This brings us to the next and one of my personal favorite aspects of the game, also one of the most important. World cards adjacent to the scry boards dictate what one color cube must be paid in order to place a follower on a scry board. Then during the end of round steps where players gain attention, each player will be given attention based on how much attention the scry boards begin with. Once that attention runs out the scry boards will flip revealing the other side of them known as the dark boards. Upon the dark boards the adjacent world card where the scry board once was will flip revealing the conjured demon. This conjured demon on the dark board now has action spaces of its own. Here a specific player will place the demon covering up either the upper or lower cost on the dark board. Whichever cost is not covered now becomes the cost to worship that now conjured demon.
Worshiping the conjured demon now allows players to gain relics, treasures, and demonic powers from said demons. These cards from the demons now provide a bevy of bonuses for players from victory points, to extra resources, to extra action spaces, and even abilities that affect how the rest of the game is played for those players who have them. Once players have exhausted all the cards a demon has to offer, the demon now leaves the darkness board and endgame strength actions are now available for all players. Here players can gain extra cubes, gain pact cards, and trade extra cubes for more attention among many other offerings.
The world cards that became demons force the world board to shift in order to fill that space with new world cards from the world card deck. This variable world board keeps things shifting as the remaining followers that were placed on world’s edge cards have variable costs to unlock them. At the start of the game, unlocking a new follower might cost all the colored cubes on the action spaces in any given column or row. This can change based on followers placed on world cars which would then lower the cost of a follower. These costs also extend to the specific world’s edge cards that are adjacent to the previously mentioned pact cards. The world’s edge cards here once cleared of all players’ followers will flip and like all other cards that flip, offer new action spaces. These new action spaces, specifically the aforementioned ones that are adjacent to the pact cards now offer actions to gain pact cards from those specific rows, albeit at a steep cost.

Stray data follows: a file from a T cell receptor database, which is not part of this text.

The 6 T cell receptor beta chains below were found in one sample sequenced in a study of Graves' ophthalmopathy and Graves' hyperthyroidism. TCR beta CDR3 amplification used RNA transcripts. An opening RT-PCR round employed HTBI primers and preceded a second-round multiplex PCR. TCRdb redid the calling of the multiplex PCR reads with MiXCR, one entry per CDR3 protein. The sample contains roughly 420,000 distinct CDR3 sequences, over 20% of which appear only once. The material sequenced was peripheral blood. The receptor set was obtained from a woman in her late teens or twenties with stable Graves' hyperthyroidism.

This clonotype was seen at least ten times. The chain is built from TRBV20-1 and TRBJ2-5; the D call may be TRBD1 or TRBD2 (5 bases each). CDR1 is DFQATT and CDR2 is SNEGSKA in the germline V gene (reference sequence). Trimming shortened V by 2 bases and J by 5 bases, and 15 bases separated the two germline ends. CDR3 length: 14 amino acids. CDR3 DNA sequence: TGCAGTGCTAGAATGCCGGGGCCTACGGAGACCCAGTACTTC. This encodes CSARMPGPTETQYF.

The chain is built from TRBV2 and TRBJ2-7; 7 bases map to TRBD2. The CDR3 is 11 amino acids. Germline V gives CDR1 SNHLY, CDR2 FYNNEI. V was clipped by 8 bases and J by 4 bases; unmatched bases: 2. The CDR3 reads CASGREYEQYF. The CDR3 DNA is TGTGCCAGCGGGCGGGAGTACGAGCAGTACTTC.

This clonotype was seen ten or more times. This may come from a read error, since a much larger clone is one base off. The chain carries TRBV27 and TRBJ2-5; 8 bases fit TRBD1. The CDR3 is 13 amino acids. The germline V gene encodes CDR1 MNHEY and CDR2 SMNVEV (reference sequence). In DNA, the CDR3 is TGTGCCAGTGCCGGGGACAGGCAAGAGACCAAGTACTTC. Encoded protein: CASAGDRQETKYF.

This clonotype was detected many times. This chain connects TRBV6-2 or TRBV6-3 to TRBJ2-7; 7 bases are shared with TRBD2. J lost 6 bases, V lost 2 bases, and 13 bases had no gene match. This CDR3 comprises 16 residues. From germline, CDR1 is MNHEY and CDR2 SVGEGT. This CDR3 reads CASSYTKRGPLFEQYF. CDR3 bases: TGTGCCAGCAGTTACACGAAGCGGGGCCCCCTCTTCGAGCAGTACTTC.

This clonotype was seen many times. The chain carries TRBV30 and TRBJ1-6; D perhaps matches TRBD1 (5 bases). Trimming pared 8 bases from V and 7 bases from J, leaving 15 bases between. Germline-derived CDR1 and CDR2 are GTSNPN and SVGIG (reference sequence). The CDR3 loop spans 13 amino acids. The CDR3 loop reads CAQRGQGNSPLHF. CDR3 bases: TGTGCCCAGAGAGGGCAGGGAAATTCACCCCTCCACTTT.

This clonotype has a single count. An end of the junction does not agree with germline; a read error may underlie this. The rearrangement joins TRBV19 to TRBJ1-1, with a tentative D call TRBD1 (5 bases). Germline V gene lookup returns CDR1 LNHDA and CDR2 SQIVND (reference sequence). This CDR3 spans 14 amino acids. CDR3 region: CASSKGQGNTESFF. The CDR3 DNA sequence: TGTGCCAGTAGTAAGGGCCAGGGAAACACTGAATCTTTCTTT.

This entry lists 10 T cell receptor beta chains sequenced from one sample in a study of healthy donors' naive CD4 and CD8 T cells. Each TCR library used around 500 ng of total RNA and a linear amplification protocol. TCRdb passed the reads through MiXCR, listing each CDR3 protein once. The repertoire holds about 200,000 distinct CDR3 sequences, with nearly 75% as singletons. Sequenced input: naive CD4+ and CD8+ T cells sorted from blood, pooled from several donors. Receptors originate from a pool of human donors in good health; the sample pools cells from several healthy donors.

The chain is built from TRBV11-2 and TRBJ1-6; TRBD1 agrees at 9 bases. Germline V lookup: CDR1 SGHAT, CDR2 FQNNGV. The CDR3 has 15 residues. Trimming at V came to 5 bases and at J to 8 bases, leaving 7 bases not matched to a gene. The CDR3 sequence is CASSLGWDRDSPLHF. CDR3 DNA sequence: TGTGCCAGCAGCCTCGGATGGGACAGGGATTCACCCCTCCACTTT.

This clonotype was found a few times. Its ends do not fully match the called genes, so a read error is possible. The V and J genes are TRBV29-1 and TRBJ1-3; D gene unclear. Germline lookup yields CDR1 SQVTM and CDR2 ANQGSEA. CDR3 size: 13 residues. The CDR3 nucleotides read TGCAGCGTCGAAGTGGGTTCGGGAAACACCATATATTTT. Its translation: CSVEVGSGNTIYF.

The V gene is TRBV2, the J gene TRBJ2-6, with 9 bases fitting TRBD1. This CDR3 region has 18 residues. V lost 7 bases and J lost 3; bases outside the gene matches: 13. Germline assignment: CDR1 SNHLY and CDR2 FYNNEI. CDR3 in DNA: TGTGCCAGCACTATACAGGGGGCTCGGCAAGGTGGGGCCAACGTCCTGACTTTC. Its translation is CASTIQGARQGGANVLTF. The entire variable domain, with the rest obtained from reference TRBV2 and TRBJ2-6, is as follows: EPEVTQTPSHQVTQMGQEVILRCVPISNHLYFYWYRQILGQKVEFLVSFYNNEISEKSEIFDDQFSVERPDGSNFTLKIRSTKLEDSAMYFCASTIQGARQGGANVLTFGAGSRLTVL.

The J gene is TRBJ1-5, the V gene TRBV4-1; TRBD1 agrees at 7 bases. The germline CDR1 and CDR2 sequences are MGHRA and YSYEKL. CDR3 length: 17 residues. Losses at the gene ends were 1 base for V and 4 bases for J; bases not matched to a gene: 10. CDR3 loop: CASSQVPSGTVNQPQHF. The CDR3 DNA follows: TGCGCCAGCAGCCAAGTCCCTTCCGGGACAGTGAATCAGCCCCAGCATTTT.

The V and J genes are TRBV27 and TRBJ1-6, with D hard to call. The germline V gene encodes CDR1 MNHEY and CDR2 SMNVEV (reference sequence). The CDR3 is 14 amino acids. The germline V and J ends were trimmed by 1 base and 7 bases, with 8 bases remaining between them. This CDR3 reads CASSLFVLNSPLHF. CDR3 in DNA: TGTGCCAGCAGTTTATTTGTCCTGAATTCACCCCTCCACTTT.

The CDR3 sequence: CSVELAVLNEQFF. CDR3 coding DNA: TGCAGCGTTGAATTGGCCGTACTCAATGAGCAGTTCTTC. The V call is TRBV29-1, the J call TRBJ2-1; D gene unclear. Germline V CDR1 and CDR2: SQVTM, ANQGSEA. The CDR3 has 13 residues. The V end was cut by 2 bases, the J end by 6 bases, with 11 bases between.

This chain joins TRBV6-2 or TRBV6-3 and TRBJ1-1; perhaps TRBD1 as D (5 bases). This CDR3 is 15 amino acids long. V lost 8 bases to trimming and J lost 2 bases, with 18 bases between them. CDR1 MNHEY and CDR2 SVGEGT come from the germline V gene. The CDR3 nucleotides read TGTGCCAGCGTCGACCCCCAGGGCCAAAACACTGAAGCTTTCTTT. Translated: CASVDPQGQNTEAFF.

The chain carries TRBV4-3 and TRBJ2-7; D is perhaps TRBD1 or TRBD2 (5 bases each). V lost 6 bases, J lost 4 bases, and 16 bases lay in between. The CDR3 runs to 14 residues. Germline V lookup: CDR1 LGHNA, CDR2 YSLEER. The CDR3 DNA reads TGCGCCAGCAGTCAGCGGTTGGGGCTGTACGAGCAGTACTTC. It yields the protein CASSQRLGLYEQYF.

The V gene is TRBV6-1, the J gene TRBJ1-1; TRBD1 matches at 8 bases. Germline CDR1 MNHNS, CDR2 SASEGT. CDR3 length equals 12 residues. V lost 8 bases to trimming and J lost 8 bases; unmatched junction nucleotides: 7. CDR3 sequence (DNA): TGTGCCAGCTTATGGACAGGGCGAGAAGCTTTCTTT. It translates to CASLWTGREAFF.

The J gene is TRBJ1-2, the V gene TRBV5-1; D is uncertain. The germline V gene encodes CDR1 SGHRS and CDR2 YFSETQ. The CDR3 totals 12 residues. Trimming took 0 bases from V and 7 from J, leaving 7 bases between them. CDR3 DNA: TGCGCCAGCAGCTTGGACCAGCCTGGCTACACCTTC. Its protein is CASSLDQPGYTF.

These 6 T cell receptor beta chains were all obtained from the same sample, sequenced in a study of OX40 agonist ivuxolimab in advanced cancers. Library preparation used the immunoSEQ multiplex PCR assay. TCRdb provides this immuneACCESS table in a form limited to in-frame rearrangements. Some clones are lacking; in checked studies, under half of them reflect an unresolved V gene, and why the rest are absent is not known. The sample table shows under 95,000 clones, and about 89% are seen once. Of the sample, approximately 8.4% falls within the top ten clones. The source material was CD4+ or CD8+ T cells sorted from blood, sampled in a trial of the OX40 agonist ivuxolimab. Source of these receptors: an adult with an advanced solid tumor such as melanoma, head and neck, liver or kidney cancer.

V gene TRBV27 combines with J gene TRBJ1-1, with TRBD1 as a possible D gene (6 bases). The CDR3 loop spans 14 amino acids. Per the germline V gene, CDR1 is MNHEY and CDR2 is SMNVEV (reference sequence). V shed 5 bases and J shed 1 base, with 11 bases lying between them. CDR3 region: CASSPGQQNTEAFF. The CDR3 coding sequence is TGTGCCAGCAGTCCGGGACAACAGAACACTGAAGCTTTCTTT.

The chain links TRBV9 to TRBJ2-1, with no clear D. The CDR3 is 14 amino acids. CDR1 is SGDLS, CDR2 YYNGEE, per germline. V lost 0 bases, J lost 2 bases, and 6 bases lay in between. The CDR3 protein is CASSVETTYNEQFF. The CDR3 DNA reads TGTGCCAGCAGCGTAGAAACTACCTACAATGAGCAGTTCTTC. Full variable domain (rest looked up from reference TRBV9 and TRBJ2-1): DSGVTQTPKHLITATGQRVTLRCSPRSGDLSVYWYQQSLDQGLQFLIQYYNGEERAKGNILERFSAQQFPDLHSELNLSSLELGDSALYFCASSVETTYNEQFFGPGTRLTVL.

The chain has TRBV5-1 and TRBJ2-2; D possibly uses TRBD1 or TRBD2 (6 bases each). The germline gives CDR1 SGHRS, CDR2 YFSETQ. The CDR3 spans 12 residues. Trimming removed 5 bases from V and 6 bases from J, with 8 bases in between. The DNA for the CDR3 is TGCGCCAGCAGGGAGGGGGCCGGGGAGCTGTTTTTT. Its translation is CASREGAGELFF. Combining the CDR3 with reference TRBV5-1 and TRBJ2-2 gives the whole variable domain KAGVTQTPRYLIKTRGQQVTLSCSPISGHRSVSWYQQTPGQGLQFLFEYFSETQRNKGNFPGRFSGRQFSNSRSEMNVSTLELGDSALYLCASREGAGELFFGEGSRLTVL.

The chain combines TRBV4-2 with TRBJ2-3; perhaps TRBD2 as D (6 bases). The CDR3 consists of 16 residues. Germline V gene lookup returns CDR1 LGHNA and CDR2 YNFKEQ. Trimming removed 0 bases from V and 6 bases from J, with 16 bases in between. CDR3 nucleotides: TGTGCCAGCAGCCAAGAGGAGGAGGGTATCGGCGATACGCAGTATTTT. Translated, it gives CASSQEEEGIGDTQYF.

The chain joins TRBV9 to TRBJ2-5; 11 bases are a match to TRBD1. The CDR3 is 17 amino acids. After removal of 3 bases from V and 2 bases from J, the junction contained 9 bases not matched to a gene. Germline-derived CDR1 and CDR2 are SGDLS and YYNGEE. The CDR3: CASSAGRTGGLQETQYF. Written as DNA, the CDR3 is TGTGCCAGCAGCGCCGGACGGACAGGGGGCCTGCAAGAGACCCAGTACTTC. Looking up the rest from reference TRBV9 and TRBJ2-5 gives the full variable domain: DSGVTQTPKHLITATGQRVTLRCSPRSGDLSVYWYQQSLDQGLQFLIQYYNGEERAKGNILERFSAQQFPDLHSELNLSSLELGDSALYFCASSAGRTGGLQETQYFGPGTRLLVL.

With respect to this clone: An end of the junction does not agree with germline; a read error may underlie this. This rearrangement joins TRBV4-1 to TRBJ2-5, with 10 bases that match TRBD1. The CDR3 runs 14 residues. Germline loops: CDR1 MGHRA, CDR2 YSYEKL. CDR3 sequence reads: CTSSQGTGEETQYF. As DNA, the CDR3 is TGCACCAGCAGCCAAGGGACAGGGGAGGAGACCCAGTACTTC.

Much of the game continues in this manner of placing followers and reaping benefits all to gain WP(Worship Points). A game of Goetia continues until either all but an amount of pact cards equal to players remains(or less), or when a single player has four active pact cards. Active pact cards meaning of the four cards across that players can have in their individual tableaus the four pact cards would have to be the top most cards. Here in a players tableau they may stack cards across the four allowed in a row, however the only active cards belong to the top of the stack and any below lose all abilities.
Goetia initially caught my attention because of the components. Strangely, components can often influence whether one buys a game or not, but typically if a company pays attention to the kinds of components their customers want, then typically players are more likely to talk to their friends about the quality of components, and so on and so forth. For myself, the follower meeples, the attention tokens, the quality of the cards and boards consistently felt like a lot of care and consideration was put into the production and over design of Goetia. While the initial component quality was what drew me in, the excellent game beneath the excellently designed game components just continues to shine.
Having finished a plethora of playthroughs of Goetia, this has without a doubt been one of my more favorite games in recent history, and the fact that more people are not talking about it blows my mind. Action selection is easy, game design is clean, components are of high quality, and ultimately replayability makes every game unique. I personally look forward to keeping this game on the table. Even others that I have shared this with have been blown away by the unexpected hit that Goetia is.
Goetia: Nine Kings of Solomon
After many plays, and much time spent with such an excellent game, any avid board game can easily reward themselves by playing or acquiring their own copy of Goetia: Nine Kings of Solomon. While the theme may keep some away, it would be a downright shame if anyone lets that stand in their way of an ultimately amazing game.
- Highly variable setup/boards that change with every game
- Easy to understand actions and game mechanisms with deep strategy
- Beautiful components of high quality
- Outstanding table presence
- A plethora of different ways to play your own strategy
- Box art is a bit boring and does not lend a whole lot to the game
- Rulebook could use a few minor clarifications
- Game can be a bit of a table hog